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Rho in Options

Updated on April 17, 2024
Article byWallstreetmojo Team
Reviewed byDheeraj Vaidya, CFA, FRM

What Is Rho In Options?

Rho in options refers to the metric  used for assessing the sensitivity of an option to the changes in the risk free interest rate. It is particularly useful only when the interest rate changes dramatically, and this is the reason that it is not part of the vast majority of options trading strategies.

Rho in Options Meaning

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It is one of the least used Greek option metrics as the option price is not significantly impacted due to a change in interest rates. The rest three Greek metrics used include alpha, gamma, vega, and theta. It, in addition, acts as one of the factors to determine the risk exposure of an investment.

Key Takeaways

  • Rho is a Greek letter used in options trading to measure the sensitivity of the option price to changes in interest rates. 
  • It indicates how much the option price is expected to change for a one-percentage-point change in the risk-free interest rate.
  • Rho is particularly relevant for options, as interest rates affect the present value of future cash flows. Call options generally have a positive rho, indicating that their value increases with higher interest rates. In contrast, put options typically have a negative rho, as their value decreases with higher interest rates.

Rho In Options Explained

Rho in options shows the amount of money that an option would either gain or lose in case the risk-free interest rate changes by 1%. In the US, the interest rate for US Treasury bills is used as the proxy for risk free interest rate. Typically, Rho is expressed in terms of dollar amount.

Figuring out the Rho helps investors and traders learn about the risk associated with a particular portfolio. As a result, they prepare a backup plan beforehand to tackle if the situation runs out of control.

The exact formula for Rho can be expressed in a very complicated way, wherein it is calculated as the first derivative of the value of the option relative to the risk-free interest rate. However, in a simpler way, the formula for Rho can also be expressed by using the spot priceSpot PriceA spot price is the current market price of a commodity, financial product, or derivative product, and it is the price at which an investor or trader can buy or sell an asset or security for immediate delivery.read more, option strike priceStrike PriceExercise price or strike price refers to the price at which the underlying stock is purchased or sold by the persons trading in the options of calls & puts available in the derivative trading. Thus, the exercise price is a term used in the derivative market.read more, normal cumulative distribution function, risk-free interest rateRisk-free Interest RateA risk-free rate is the minimum rate of return expected on investment with zero risks by the investor. It is the government bonds of well-developed countries, either US treasury bonds or German government bonds. Although, it does not exist because every investment has a certain amount of risk.read more, standard deviationStandard DeviationStandard deviation (SD) is a popular statistical tool represented by the Greek letter 'σ' to measure the variation or dispersion of a set of data values relative to its mean (average), thus interpreting the data's reliability.read more, and time to option’s expiry.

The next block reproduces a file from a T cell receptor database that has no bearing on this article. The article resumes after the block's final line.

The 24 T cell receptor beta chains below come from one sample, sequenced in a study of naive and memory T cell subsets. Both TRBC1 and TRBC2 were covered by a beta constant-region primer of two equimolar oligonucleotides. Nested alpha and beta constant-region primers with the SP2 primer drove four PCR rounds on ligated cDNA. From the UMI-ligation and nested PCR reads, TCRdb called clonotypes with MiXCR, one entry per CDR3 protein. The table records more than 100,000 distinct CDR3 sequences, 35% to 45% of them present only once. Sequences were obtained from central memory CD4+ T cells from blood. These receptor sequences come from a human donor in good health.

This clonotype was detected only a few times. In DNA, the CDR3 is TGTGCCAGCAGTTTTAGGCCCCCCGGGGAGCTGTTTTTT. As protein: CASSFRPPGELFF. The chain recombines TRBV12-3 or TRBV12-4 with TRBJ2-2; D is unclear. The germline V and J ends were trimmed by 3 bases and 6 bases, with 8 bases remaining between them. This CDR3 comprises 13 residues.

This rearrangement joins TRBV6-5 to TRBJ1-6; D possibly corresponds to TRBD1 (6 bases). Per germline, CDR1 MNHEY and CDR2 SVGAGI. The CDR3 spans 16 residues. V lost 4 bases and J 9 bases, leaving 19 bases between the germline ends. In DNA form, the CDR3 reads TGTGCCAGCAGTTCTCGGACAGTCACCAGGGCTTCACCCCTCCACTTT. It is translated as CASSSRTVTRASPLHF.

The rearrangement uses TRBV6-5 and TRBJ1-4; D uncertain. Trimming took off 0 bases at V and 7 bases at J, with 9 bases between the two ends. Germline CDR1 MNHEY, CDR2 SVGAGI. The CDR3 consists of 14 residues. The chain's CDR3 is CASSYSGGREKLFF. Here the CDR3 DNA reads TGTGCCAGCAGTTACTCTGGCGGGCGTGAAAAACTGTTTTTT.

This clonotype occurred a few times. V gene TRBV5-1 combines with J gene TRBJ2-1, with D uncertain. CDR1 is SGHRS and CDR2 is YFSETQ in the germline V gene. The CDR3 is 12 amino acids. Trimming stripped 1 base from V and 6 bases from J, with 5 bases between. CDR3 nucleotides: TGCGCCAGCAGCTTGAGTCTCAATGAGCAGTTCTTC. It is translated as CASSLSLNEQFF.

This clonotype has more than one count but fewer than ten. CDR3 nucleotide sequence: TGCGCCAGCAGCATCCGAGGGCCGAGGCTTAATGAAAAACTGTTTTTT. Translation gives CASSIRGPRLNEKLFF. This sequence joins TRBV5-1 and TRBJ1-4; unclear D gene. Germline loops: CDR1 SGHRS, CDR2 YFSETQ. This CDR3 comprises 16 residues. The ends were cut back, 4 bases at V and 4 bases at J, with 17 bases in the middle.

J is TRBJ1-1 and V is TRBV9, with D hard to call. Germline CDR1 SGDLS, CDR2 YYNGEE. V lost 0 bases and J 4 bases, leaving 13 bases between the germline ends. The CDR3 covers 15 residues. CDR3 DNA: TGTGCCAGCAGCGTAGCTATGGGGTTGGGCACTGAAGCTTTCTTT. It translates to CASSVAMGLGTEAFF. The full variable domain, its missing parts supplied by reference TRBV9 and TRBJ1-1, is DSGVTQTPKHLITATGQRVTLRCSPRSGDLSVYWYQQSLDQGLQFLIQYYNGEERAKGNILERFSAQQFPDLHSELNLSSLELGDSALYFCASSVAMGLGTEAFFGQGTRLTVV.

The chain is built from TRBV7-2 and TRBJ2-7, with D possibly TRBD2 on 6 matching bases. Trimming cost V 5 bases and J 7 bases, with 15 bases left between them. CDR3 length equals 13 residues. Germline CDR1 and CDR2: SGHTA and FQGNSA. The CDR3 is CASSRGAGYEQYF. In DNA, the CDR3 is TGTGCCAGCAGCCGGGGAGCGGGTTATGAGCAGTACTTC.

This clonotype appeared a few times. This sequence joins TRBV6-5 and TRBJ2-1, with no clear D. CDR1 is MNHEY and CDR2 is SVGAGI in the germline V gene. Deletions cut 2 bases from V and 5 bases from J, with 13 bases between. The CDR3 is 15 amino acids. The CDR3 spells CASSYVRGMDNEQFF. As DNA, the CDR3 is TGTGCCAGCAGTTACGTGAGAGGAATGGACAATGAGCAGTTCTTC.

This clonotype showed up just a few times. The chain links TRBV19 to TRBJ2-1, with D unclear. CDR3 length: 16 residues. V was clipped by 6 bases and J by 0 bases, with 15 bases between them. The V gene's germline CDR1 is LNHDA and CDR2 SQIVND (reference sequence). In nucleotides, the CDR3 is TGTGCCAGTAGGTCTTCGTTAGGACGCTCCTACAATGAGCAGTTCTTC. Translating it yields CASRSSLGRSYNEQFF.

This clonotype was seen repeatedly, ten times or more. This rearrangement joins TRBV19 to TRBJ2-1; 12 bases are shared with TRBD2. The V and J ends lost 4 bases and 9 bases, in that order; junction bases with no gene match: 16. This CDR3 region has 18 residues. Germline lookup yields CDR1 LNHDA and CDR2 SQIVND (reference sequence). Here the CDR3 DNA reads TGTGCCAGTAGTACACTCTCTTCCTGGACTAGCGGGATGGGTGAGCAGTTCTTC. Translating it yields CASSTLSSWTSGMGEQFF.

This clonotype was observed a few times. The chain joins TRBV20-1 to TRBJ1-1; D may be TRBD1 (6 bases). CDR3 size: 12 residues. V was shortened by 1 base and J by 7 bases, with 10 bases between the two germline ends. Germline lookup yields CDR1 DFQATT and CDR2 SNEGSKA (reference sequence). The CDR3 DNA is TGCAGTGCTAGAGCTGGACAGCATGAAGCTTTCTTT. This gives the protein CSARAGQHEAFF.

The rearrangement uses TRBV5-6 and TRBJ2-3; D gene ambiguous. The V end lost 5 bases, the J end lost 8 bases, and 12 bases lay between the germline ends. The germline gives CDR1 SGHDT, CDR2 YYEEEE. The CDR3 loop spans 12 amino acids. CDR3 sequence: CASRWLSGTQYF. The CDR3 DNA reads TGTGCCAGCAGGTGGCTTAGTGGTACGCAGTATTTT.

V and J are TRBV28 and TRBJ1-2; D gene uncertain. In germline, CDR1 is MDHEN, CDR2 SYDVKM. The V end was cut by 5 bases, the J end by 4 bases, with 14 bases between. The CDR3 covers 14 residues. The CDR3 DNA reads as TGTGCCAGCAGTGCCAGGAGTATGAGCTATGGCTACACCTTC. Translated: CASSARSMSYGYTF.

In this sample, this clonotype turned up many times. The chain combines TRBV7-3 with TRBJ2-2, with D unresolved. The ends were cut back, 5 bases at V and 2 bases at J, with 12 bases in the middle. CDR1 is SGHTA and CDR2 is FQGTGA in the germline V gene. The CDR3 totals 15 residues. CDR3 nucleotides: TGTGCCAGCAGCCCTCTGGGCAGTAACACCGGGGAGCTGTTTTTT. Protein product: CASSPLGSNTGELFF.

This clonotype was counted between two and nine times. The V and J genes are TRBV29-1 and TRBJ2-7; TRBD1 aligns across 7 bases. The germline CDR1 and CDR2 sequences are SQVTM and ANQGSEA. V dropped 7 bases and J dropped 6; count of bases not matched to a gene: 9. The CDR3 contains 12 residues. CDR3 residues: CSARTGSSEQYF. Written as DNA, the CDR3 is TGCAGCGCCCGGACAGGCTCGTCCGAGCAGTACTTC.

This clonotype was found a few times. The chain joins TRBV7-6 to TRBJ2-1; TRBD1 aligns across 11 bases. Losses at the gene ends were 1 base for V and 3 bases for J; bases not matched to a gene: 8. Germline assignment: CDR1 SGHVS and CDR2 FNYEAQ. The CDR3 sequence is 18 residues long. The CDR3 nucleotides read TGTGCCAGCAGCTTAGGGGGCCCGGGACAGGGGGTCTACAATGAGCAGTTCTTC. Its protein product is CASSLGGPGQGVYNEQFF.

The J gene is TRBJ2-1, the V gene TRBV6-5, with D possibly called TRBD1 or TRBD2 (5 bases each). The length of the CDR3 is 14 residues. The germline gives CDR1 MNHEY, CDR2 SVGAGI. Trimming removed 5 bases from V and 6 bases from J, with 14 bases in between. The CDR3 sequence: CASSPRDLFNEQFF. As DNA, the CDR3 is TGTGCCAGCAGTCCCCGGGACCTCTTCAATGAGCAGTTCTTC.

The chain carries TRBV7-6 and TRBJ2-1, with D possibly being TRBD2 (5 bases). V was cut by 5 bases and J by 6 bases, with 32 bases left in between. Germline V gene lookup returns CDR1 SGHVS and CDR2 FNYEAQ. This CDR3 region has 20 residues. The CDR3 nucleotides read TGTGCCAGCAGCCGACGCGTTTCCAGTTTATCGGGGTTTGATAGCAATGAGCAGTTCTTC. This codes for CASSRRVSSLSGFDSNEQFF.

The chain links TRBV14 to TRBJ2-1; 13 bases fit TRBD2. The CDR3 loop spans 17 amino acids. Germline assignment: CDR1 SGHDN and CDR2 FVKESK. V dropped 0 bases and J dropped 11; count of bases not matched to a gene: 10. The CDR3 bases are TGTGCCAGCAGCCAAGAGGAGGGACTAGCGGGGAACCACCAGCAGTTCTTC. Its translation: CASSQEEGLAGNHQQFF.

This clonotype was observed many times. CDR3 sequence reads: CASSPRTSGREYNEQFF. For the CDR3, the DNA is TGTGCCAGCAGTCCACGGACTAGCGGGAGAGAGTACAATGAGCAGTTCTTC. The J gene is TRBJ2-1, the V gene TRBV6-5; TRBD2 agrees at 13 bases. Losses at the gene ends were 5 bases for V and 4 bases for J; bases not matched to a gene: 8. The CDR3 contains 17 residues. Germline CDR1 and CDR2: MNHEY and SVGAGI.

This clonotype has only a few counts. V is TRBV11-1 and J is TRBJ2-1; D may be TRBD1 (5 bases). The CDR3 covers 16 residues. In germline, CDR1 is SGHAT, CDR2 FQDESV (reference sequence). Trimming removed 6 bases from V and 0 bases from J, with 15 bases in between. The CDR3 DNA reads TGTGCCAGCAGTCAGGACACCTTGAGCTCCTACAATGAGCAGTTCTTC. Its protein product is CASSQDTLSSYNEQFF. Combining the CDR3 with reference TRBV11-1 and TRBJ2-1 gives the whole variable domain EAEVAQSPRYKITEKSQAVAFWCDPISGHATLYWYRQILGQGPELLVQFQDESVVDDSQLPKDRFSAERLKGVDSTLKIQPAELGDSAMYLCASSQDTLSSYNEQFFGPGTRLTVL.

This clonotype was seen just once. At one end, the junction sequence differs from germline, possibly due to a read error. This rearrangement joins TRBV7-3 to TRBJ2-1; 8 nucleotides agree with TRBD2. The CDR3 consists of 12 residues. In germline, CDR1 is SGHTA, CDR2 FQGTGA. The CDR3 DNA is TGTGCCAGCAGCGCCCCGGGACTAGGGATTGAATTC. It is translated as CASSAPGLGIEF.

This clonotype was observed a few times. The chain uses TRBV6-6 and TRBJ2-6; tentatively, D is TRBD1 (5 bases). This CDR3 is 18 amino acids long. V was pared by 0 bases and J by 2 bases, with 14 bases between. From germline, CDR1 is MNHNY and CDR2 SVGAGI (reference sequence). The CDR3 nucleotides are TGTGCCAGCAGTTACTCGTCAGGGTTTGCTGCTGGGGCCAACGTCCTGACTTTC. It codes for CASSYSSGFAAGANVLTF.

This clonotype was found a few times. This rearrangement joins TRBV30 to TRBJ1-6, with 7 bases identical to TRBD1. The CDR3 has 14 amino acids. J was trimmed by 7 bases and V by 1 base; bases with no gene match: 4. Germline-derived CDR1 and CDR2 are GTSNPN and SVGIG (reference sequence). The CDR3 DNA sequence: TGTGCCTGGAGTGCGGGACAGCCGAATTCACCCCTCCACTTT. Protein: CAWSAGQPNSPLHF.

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Types

Rho in options is broadly classified into two categories:

Positive Rho

If all other factors remain the same, then the value of an option with positive Rho will increase with the increase in interest rates and decrease with the fall in interest rates fall.

Negative Rho

If all other factors remain the same, then the value of an option with negative Rho will decrease with the increase in interest rates and increase with the fall in interest rates fall.

Formula

Mathematically, it is represented as,

ρ = K * t * e−r*t * N(d2)

Rho in Options Formula

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where, d1 = [ln(S/K) + (r + σ2/2) * t] σ√t

d2 = d1 − σ√t

  • S = Spot price
  • K = Option strike price
  • N = Normal cumulative distribution function
  • r = Risk-free interest rate
  • σ = Standard deviation
  • t = time to option’s expiry

Graph

Let us understand the concept better with the help of a graph.  

Suppose an individual prices a call option showing a .25 Rho value with a 2.50 theoretical value. In case the interest rates jump to 6% from 5%, the call option’s price will be subject to a .25 increase to 2.75, at least from a theoretical standpoint. 

As one can observe from the graph given above, the option rho for puts and calls featured a mirrored profile. As the asset price rises, the calls move to a positive figure from 0. On the other hand, in the same situation, puts move toward 0 from a positive figure. That said, one must keep in mind that Rho is less about underlying price movements and more about movements concerning interest rates. Thus, one can observe greater effects of its value on the basis of the option premium. 

Examples of Rho

Let us consider the following examples to understand how Rho affects options trading: